It’s lunchtime on a Friday, and music is blasting in the courtyard outside the Gateway of Hope’s dining room.
From Hedley to Fun, all the latest pop tunes fill the small outdoor space as people file into the Langley City homeless shelter for a warm meal on a cold and rainy afternoon.
The source of the loud music is a charcoal grey Nissan Cube parked at the far corner of the patio.
Decorated with an orange, blue and green wrap that advertises the Cube for what it is — the Fraser Valley Regional Library’s ‘Live and On Tour’ vehicle — Lili (short for Library Live) is customized with an estimated $25,000 in donated bells and whistles. The powerful stereo system, flat screen TV, xbox gaming system and lights are all designed to attract people — specifically young people — explained Smitty Miller, the FVRL’s community development librarian or, as it says on her business card, “Tour Manager.”
“It’s not the first time a library has done community development, but it’s the first time (anyone has done it) in a hot rod car,” she laughed.
Miller, a Langley resident, was hired by the FVRL to connect with that segment of the region’s 700,000 people who have either never used or, for whatever reason, lost touch with their local library.
Without enough grant money to build a traditional bookmobile, however, Miller had to think smaller and smarter. If she was unable to bring the library to people, then maybe she could find a way to get out and help people to reconnect with their local library.
In Lili, Miller travels around the 15 communities served by the FVRL — from Boston Bar and Yale in the Fraser Canyon, to Delta at the mouth of the river — attending community events and stopping at places, such as the Gateway of Hope, where she is most likely to encounter the people she’s tasked with finding.
At each stop, she is able to give out a collection of brand new books (purchased with grant money), issue library cards and officially forgive any fines that might be hanging over people’s heads, preventing them from using the library.
The lowered access cards that Miller (who is joined whenever possible by a local librarian) issues, permit the holder to take out five items at a time, rather than the 60 that a full card member is allowed. The difference is that the holder does not have to provide proof of address.
Today, the majority of that activity happened while clients were waiting for the doors to the dining room to open.
With the help of a staff member from Langley City library, 12 community cards were issued and several fines wiped away — including one for almost $40.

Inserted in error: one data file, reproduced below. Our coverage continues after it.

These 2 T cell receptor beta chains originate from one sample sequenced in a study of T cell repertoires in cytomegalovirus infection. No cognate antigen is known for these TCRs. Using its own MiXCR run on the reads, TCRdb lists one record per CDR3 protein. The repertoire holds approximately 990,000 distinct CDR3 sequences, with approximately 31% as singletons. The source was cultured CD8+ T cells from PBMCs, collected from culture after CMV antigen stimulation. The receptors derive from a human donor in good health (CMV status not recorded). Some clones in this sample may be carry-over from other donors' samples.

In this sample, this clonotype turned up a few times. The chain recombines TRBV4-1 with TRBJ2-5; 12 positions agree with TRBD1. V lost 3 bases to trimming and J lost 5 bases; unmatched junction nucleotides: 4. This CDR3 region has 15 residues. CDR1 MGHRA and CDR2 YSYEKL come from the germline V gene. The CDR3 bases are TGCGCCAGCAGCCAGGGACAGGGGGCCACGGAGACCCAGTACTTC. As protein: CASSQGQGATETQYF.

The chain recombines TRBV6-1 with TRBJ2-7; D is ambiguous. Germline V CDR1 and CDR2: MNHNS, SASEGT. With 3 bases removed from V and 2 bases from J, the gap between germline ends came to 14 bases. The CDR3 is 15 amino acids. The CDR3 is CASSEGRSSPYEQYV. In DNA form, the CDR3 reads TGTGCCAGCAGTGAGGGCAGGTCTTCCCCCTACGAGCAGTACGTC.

“A guy came up to me and said I’ve got nine movies (that are overdue),” said City Councillor Gayle Martin, who represents the municipality at both the Gateway of Hope and Metro Vancouver.
It was knowing that he owed money for fines that kept him from returning to the library, she said. Now, with his record wiped clean, he’s free to return without fear of embarrassment.
Once most of the clients have gone inside to eat, Miller is free to chat for a few minutes about her job — work she clearly loves.
“The public library is one of the last bastions of community service which guarantees access to everyone,” she said. “This effort is about letting people know that the library belongs to them — not just to people with nice addresses or nice shoes.”
Lili has been on the road since April, Miller explained, but Nov. 23, marked her first visit to the Gateway of Hope. The Langley shelter will become a regular stop on the tour now, with visits on the first Wednesday of every month, beginning at 11:30 a.m. and wrapping up around 1:30 p.m.
“Gateway is ecstatic at this partnership. We have many individuals who are shy. If they have fines, they will avoid a place,” said the shelter’s executive director, Major James Hagglund.
Part of the shelter’s mandate is to connect the people using the facility with the rest of the community, added Les McAusland, manager of emergency shelter and opportunities program.
“We don’t have the capital to do extensive programming, but a lot of our program is using resources in the community and connecting people with them. When this came, it was an incredible opportunity,” he said.
Among the shelter clients who have been issued a library card on this visit is Michael.
The last time he can recall having one, he was a teenager.
He’s not a big fan of fiction and when he reads, it’s to learn new skills or facts. Mostly, he said, he expects to use the library for Internet access.
In fact, technology is a huge draw for many library users who know that they can not only surf the web, but download books, magazines and even music for free — all they need is any type of e-reader (with the exception of a Kindle).
“We’re modern, but we do a bad job of letting people know,” Miller said.
Of course, the library offers scores of free programs as well, from author readings to seminars, children’s programs to art critiques.
At its heart, though, will always be the books — rows and rows of shelves, stacked with thousands of volumes that can teach a reader a new skill, fill their head with fantastic tales or instill a mountain of historical facts.
“A book has a lot of emotional meaning,” Miller said. “The memories can reconnect you with good associations — something you loved as a kid.”
On this single visit, Miller has broken a major record, she announced. She has managed to give away every one of the between 75 and 100 brand new books she brought along.
“This is just crazy good,” she smiled, gesturing around her. “I’m so happy.”
To learn more about Lili and the FVRL’s community development program, go to libraryliveandontour.com.